The Rt. Rev. Mark M. Beckwith, Bishop of Newark

The Rt. Rev. Mark M. Beckwith

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The Bishop's Executive Assistant, Kay Lark, can be reached at klark [at] dioceseofnewark [dot] org or 973-430-9976. The Bishop's Office fax number is 973-622-6508.

See also Bishop's Office Resources.

Bishop Beckwith's favorite benediction

May God give you grace never to sell yourself short.
Grace to risk something big for something good.
Grace to remember that the world is now too dangerous for anything but truth,
and too small for anything but love.
– William Sloan Coffin

On the Bishop's blog, Signs of God's Grace:

A scapegoat is someone who is punished for the sins or offenses of others. It dates back to Leviticus 16, when the “Azazel” goat was sent out into the wilderness from the Temple in Jerusalem on the Day of Atonement. Often the goat had the curses of the community written on his flank. The purpose of the scapegoat was a solemn sacrifice for sin.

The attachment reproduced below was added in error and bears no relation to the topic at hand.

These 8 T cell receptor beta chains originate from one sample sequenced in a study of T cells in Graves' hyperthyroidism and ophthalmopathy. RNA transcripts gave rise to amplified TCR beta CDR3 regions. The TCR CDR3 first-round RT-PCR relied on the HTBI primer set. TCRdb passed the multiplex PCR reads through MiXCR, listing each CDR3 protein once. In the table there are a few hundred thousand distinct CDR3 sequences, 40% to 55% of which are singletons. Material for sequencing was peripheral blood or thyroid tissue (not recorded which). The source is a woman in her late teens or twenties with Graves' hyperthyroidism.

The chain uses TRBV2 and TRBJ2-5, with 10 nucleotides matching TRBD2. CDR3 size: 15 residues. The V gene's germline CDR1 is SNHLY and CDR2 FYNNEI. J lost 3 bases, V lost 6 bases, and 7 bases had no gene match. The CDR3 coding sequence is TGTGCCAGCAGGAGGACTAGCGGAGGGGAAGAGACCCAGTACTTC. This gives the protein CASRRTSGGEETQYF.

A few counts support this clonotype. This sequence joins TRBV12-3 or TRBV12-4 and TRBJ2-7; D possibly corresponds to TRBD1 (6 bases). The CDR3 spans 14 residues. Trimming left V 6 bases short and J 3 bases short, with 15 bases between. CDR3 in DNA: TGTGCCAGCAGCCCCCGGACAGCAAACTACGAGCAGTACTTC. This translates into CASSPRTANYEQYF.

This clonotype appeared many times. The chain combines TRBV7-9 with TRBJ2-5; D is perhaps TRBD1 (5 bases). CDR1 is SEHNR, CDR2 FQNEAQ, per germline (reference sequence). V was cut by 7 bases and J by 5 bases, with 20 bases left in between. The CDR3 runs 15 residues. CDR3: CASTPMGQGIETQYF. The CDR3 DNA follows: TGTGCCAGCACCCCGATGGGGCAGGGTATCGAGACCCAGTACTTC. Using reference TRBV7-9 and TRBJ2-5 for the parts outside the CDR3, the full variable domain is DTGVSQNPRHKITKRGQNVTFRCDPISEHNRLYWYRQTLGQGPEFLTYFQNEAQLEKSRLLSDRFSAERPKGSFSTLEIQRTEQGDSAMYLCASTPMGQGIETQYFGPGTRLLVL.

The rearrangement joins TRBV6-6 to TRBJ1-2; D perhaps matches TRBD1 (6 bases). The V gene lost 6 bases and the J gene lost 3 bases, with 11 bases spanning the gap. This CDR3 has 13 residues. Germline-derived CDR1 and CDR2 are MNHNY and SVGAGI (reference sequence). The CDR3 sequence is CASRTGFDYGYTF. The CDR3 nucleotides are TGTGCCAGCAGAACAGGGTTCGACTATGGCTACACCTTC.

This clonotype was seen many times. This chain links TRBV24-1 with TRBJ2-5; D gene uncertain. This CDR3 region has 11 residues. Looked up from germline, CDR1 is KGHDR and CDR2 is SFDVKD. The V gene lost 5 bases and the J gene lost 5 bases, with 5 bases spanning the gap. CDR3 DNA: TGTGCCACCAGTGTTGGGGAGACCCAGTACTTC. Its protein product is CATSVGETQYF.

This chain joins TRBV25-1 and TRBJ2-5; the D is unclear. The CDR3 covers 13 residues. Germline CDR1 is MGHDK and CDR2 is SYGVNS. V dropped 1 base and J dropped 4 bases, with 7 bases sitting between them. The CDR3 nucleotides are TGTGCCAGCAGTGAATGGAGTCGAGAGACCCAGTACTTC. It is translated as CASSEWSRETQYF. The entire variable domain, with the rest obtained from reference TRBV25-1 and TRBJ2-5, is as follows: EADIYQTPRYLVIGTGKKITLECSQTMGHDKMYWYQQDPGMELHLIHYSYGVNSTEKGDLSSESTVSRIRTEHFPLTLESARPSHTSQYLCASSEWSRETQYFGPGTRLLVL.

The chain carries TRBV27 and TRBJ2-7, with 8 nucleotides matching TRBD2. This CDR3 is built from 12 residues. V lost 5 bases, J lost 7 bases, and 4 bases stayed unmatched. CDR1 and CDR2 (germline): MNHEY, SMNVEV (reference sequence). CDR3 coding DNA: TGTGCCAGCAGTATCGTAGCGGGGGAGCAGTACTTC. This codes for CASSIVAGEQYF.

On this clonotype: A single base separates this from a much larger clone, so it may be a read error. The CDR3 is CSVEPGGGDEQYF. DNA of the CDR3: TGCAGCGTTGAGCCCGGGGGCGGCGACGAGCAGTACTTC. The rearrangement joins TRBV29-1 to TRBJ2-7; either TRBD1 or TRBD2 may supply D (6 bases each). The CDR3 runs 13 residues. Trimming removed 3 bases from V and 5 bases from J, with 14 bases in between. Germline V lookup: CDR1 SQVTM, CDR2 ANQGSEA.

“Thou shalt not take the name of the Lord your God in vain.” That is the King James Version of the third commandment (Exodus 20:7). Like most of us, I was taught that it meant there is certain language you can’t use – swear words being chief among them. And as a kid, we all knew what those forbidden words were (and the excitement we felt when we learned a new one).

The way we use language influences the way we think. When I was in high school in the late 1960s, the country was in the throes of the civil rights movement. Part of the movement’s energy was directed to creating equity in the use of language. Instead of calling people of color “Negroes” (which is Spanish for black), the culture was challenged to identify people by their color (whites and blacks); thus creating a language equity.